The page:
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Stone, who fishes Aurora Reservoir with unwavering devotion, said he never set out to break any records on what he thought was just another typical morning at his favorite fishing hole.
"I've been coming out to Aurora Reservoir pretty much every weekend, rain or shine, since 2003," said Stone. "That morning I planned on fishing for trout and walleye but never expected to catch a catfish, much less anything of that size."
At 6:30 a.m., Stone loaded up his fishing gear and departed to a familiar location near the dam. Equipped with a Shakespeare "Ugly Stick" rod and 6-pound test line, he used an unconventional presentation to attract the large fish.
"I was using a sinker and a floating jig head tipped with a nightcrawler," said Stone. "I tied the floating jig to a leader 6 feet below the sinker, which allows the bait to float just off the bottom of the lake."
The unorthodox combination proved irresistible, and the mammoth fish took the bait almost immediately.
"I had just cast my line into the water and started to pour a cup of coffee when I saw the tip of my fishing rod move and jerk," Stone said.
He then grabbed his rod, set the hook and carefully played and finessed the large fish to prevent breaking the lightweight, 6-pound line. Stone landed his prize catch after a 15-minute tussle.
Park rangers and Division of Wildlife officers arrived later to take photos and to weigh the fish on a state-certified scale.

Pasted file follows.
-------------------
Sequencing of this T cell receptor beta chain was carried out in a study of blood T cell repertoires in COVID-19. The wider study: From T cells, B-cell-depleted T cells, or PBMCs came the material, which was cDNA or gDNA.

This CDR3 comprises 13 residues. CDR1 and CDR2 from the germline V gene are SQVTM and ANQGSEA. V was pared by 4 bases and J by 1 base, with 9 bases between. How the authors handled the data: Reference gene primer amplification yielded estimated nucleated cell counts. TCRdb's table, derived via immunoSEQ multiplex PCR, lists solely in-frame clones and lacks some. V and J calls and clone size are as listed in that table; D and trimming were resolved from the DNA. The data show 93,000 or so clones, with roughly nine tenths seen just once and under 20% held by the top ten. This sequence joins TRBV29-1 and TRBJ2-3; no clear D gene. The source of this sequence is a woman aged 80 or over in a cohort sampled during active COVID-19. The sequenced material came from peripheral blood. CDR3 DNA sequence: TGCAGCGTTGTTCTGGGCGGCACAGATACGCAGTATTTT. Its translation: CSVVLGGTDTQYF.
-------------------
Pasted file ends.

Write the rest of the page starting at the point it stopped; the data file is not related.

Stone's catfish measured 37-inches in length and weighed 35.22 pounds--nearly 2 pounds heavier than the previous record of 33-pounds, 8-ounces, caught in 1994 by John McKeever at Hertha Reservoir in Larimer County.
Stone hopes to have his record fish mounted in the near future.
"It looks like this fish and I are going to be joined at the hip, at least as long as the record holds," he said. "I'll be happy if my record lasts anywhere near as long as the previous one."
Stone credits his wife for providing added motivation in his early morning angling pursuits.
"I really need to thank my wife Lisa for kicking my butt out of bed so early every weekend," Stone said. "She sends me out fishing so she can sleep in."
The Colorado Division of Wildlife will add Stone's catfish to the Colorado Fishing Records and update this entry on the DOW Web site in the upcoming weeks.
"We want to congratulate Mike Stone for his exceptional fish," said Greg Gerlich, DOW fisheries chief. "It's always exciting when a record is broken and we get to enter a new name into the books."
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